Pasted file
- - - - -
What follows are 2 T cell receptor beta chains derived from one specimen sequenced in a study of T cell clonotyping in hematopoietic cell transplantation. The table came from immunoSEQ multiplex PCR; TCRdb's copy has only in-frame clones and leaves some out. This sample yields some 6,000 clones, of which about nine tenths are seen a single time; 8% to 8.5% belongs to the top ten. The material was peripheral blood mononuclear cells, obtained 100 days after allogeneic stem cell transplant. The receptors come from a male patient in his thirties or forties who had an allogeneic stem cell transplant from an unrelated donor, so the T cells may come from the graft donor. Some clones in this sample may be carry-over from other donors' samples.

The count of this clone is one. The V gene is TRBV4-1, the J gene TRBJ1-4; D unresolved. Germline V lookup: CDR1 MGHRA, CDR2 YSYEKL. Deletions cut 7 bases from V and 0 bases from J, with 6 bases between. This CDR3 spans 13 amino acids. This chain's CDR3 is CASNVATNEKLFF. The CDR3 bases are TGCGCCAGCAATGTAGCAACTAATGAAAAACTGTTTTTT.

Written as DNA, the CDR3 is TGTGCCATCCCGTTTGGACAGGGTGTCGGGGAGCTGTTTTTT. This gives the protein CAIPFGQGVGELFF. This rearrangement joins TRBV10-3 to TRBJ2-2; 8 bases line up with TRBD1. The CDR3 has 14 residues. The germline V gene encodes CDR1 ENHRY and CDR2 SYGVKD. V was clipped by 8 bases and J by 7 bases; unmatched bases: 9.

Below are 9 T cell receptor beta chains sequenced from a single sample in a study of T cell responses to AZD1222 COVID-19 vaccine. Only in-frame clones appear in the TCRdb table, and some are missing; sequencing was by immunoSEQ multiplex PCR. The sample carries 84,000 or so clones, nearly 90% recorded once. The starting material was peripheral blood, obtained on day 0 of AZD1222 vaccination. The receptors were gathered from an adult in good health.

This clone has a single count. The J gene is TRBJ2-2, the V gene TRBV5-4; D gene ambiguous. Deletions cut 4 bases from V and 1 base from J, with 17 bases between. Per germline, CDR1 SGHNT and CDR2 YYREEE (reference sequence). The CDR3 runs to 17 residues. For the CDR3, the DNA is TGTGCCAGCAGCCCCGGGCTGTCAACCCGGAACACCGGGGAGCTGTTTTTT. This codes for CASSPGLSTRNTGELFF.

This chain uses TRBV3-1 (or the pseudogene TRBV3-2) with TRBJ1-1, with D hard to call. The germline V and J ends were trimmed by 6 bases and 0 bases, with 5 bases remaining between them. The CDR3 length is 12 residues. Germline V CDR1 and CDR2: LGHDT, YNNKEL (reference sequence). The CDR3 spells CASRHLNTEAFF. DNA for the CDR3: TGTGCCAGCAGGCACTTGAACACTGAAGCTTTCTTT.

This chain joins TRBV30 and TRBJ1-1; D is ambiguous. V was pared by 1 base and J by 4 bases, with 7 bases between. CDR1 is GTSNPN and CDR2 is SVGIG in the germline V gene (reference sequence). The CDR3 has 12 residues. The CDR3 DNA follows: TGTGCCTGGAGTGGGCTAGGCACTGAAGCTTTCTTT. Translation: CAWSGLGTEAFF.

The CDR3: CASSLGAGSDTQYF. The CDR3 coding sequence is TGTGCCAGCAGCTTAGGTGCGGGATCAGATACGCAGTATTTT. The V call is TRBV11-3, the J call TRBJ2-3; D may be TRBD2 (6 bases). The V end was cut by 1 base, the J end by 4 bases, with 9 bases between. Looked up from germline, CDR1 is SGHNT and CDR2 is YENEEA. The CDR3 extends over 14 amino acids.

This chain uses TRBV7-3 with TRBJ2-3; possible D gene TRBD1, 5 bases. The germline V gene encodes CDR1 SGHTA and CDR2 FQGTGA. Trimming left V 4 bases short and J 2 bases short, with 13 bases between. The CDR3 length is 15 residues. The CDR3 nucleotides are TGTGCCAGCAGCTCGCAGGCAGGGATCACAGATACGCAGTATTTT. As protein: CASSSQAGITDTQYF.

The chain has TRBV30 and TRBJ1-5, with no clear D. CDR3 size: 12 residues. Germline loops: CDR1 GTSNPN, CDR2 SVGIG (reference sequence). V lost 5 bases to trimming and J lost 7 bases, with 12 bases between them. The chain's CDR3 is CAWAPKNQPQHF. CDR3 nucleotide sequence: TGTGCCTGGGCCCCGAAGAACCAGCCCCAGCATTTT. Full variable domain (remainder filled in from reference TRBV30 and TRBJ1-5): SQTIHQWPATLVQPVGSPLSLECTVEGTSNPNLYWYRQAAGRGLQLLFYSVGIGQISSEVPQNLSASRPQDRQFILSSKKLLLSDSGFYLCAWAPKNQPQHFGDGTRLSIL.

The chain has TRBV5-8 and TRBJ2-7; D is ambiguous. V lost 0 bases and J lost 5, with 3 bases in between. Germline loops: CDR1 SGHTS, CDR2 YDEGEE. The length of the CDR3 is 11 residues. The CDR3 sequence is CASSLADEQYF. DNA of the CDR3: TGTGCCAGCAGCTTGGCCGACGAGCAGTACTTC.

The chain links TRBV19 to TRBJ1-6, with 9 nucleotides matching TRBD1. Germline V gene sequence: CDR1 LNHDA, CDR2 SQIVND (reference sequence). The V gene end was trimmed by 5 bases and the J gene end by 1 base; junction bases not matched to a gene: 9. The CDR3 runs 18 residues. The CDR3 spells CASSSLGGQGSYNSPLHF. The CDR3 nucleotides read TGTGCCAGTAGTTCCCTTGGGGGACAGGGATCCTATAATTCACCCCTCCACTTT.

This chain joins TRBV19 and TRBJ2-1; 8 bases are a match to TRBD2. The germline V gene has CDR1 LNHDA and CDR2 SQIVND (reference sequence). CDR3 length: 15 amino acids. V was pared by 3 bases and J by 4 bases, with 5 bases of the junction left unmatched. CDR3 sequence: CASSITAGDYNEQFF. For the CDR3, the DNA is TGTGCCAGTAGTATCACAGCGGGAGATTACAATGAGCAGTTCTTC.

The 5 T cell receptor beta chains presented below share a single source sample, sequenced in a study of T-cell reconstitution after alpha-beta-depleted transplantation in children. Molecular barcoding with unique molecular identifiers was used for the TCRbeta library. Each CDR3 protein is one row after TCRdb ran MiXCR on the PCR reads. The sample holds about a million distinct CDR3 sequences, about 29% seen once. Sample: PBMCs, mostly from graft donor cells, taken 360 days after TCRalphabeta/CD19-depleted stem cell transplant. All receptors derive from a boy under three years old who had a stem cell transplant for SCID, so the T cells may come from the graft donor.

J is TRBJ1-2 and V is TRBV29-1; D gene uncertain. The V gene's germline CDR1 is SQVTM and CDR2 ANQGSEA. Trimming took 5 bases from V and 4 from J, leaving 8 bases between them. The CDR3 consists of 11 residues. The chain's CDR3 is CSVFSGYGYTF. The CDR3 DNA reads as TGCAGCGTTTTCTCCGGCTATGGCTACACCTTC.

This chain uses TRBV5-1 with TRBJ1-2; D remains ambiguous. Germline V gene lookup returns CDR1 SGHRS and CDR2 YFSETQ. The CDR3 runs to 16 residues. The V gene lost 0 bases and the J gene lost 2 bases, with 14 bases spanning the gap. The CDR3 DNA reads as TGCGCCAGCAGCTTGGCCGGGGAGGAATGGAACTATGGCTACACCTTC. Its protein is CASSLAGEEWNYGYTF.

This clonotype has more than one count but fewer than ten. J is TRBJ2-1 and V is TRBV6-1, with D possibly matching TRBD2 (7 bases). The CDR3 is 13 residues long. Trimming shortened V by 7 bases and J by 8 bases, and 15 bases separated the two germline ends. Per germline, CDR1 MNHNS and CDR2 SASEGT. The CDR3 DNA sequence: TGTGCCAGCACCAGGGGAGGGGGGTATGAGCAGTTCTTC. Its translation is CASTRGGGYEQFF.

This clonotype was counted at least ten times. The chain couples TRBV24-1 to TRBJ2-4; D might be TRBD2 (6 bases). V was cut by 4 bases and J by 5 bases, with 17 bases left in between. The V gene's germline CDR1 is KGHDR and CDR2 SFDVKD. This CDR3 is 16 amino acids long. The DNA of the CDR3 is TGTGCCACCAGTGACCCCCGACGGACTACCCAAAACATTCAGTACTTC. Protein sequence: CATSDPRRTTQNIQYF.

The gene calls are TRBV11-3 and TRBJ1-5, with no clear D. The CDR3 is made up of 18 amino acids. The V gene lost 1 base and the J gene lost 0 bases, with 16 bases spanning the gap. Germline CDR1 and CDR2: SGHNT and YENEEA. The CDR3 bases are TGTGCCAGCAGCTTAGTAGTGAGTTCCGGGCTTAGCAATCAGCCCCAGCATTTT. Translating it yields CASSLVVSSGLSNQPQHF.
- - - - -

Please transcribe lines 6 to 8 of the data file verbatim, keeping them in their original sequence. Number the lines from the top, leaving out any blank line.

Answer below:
This chain uses TRBV3-1 (or the pseudogene TRBV3-2) with TRBJ1-1, with D hard to call. The germline V and J ends were trimmed by 6 bases and 0 bases, with 5 bases remaining between them. The CDR3 length is 12 residues. Germline V CDR1 and CDR2: LGHDT, YNNKEL (reference sequence). The CDR3 spells CASRHLNTEAFF. DNA for the CDR3: TGTGCCAGCAGGCACTTGAACACTGAAGCTTTCTTT.

This chain joins TRBV30 and TRBJ1-1; D is ambiguous. V was pared by 1 base and J by 4 bases, with 7 bases between. CDR1 is GTSNPN and CDR2 is SVGIG in the germline V gene (reference sequence). The CDR3 has 12 residues. The CDR3 DNA follows: TGTGCCTGGAGTGGGCTAGGCACTGAAGCTTTCTTT. Translation: CAWSGLGTEAFF.

The CDR3: CASSLGAGSDTQYF. The CDR3 coding sequence is TGTGCCAGCAGCTTAGGTGCGGGATCAGATACGCAGTATTTT. The V call is TRBV11-3, the J call TRBJ2-3; D may be TRBD2 (6 bases). The V end was cut by 1 base, the J end by 4 bases, with 9 bases between. Looked up from germline, CDR1 is SGHNT and CDR2 is YENEEA. The CDR3 extends over 14 amino acids.